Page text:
“Can’t you see I’m a fool”



I was once in a denim skirt and cowboy hat, spilling milk in a grocery store.
How many songs did I learn to sing I was the fool?
I am a fool. I know I have been a fool—
these are the early future concepts out of which I turned into myself.I watched The Invisible Woman with my mother.
All we knew of her was she was holding brandy
and a cigarette and was naked and invisible.
A blonde nude wherever you were clothed.
What was that time, what with my thin knowledge,
in a catsuit, put out in the cold, in which I found myself on the roof
and off which I almost fell, in those cheap heels and drunk?
In chilly Italy, I put out my arms and a man filled them with roses—
happy birthday! No coat, just the cowboy boots. I would miss my plane home.
It’s unspeakable. I’m asking you to speak it.

Lauren Hilger is the author of Lady Be Good and Morality Play. Named a Nadya Aisenberg Fellow from MacDowell, she has published work in BOMB, Harvard Review, Kenyon Review, Pleiades, The Threepenny Review, and elsewhere. She serves as a poetry editor for No Tokens.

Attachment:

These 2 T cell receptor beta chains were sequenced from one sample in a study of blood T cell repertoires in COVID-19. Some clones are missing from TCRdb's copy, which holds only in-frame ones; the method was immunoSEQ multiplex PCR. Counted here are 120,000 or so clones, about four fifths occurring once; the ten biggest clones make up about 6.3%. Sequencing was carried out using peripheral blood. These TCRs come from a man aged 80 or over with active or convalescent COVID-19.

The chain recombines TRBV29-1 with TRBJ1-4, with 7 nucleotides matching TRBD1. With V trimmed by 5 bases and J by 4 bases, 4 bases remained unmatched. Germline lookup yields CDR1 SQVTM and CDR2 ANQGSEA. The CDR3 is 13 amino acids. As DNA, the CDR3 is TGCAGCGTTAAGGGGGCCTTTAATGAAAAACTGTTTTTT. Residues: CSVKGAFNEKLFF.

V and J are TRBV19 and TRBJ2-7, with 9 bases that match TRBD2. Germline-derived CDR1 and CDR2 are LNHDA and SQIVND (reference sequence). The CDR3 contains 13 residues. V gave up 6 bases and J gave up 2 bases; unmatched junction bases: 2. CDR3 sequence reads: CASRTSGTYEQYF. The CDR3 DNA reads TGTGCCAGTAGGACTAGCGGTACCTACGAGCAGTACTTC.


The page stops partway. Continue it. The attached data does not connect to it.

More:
[Purchase Issue 24 here.]

“Can’t you see I’m a fool”

Related Posts

an image of train tracks, seen through a window. reflection is faintly seen

Addis Ababa Beté

Steel kicks in this belly. // Girls with threadbare braids / weave between motor beasts and cement bags. // Tin roofs give way to glass columns. / Stretching as if to pet the clouds. // In the corners: cafés. // Where macchiatos are served / with a side of newspapers.

Image of a mirror reflecting another mirror.

February 2023 Poetry Feature

I’m searching my thoughts for a man’s lips, to bind his arms in a braid, / When in the stifling sleeplessness of a second a sob breaks out— / —and now purse your lips and coolly, firmly condemn me: here you have my nights—bare, shelled like peas.